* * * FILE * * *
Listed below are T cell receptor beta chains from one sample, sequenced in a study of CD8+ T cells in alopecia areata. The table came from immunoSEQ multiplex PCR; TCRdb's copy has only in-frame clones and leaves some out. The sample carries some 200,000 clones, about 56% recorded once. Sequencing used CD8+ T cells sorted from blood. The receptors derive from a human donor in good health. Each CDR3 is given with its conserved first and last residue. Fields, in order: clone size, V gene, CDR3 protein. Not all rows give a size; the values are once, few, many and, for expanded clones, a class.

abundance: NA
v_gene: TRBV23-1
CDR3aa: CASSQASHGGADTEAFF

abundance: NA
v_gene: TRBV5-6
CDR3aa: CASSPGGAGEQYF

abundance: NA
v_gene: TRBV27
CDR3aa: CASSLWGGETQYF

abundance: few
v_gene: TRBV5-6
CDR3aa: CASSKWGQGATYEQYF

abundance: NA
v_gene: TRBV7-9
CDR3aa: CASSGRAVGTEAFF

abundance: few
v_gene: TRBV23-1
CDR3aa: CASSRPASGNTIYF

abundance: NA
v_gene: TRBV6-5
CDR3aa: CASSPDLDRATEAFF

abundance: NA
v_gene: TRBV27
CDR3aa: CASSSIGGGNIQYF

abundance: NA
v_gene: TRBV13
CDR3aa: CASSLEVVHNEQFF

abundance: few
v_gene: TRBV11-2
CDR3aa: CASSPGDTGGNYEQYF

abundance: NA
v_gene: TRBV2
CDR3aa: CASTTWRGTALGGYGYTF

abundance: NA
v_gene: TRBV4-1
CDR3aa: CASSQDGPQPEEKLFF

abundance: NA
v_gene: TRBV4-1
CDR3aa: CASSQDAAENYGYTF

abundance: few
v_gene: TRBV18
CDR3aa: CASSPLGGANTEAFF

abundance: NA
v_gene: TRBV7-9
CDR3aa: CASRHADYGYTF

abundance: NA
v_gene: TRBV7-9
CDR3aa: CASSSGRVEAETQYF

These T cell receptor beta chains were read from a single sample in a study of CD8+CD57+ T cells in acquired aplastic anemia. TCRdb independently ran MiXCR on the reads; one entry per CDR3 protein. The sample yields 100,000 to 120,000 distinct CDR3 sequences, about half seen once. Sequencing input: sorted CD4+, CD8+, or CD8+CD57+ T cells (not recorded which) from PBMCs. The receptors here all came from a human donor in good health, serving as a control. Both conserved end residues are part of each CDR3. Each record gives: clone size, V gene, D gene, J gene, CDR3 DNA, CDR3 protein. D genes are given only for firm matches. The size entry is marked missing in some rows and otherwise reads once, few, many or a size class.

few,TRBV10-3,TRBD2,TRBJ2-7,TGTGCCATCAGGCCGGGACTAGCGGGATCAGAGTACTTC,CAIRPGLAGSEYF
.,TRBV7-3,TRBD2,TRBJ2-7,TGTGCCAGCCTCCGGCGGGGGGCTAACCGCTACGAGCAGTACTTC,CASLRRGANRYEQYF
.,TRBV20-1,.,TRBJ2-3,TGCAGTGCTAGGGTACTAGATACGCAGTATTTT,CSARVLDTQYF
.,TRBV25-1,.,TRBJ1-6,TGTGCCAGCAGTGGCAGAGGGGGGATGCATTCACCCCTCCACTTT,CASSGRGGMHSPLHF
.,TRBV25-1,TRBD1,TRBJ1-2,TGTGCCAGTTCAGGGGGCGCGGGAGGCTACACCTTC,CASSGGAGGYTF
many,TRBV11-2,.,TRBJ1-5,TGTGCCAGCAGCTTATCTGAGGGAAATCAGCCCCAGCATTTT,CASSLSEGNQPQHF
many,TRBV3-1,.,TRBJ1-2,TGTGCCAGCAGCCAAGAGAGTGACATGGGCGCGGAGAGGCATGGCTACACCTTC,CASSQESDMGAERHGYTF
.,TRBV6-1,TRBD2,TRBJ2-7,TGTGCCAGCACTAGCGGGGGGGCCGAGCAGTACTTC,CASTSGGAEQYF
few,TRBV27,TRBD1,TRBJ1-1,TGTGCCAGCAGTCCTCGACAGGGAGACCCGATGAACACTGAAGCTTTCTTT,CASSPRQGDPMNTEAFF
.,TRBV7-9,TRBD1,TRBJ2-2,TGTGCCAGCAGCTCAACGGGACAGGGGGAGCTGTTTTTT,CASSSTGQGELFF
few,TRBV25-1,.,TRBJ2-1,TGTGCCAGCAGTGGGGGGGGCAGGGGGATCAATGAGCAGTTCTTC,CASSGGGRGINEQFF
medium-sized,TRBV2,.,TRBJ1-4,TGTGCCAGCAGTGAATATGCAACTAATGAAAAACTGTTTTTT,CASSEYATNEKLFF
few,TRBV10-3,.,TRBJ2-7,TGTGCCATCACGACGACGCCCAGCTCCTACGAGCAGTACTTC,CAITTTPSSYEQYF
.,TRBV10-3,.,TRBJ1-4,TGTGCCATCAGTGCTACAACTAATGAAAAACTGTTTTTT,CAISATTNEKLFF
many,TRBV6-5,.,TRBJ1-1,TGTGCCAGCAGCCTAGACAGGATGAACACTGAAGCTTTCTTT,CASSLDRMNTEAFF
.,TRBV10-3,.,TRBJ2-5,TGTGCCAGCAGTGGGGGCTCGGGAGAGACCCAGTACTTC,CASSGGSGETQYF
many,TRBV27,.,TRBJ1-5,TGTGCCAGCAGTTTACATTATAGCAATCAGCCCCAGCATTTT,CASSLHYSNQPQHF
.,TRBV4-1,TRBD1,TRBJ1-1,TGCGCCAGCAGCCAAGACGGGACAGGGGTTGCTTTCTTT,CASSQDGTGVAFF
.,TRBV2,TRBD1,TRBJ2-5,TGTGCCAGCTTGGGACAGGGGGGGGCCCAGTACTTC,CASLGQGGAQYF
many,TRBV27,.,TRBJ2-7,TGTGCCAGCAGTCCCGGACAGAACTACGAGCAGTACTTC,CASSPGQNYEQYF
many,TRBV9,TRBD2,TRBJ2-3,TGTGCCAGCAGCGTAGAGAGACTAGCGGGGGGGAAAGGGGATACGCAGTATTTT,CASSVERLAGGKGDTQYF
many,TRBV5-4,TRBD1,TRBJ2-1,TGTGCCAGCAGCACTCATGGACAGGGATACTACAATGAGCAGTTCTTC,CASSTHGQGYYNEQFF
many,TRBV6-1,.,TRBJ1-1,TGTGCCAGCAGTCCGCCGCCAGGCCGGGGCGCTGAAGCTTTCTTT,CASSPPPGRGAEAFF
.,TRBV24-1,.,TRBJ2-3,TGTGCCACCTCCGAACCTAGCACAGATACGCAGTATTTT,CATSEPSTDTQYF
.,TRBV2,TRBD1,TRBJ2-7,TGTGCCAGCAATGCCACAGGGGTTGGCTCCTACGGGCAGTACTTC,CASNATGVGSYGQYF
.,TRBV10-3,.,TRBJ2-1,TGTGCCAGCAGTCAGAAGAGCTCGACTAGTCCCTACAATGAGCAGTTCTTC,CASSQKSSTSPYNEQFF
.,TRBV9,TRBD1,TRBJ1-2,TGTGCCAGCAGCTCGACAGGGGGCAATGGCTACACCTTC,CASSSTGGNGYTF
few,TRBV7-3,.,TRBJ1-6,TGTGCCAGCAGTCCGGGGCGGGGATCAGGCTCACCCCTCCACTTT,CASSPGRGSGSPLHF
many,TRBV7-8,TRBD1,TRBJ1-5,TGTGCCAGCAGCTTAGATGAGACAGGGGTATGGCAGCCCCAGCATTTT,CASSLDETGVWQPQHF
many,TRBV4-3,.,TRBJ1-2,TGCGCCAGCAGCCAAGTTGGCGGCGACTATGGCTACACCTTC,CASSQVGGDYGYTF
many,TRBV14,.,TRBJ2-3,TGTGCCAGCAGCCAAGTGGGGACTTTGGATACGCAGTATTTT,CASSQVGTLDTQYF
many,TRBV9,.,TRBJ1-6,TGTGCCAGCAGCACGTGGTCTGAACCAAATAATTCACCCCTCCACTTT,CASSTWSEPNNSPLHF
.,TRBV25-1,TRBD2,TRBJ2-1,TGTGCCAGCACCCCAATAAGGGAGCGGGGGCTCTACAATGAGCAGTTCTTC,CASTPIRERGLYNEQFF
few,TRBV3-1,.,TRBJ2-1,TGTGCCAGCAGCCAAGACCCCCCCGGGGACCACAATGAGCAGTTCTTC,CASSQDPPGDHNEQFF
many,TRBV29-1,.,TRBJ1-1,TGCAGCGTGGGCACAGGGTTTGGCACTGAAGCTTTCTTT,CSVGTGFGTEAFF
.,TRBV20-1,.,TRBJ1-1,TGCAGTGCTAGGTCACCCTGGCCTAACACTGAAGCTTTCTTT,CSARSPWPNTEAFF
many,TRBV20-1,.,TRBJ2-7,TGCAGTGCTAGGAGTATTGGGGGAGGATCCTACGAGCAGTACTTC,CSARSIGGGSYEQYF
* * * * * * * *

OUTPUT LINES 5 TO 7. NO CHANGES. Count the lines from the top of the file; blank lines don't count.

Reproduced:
abundance: NA
v_gene: TRBV5-6
CDR3aa: CASSPGGAGEQYF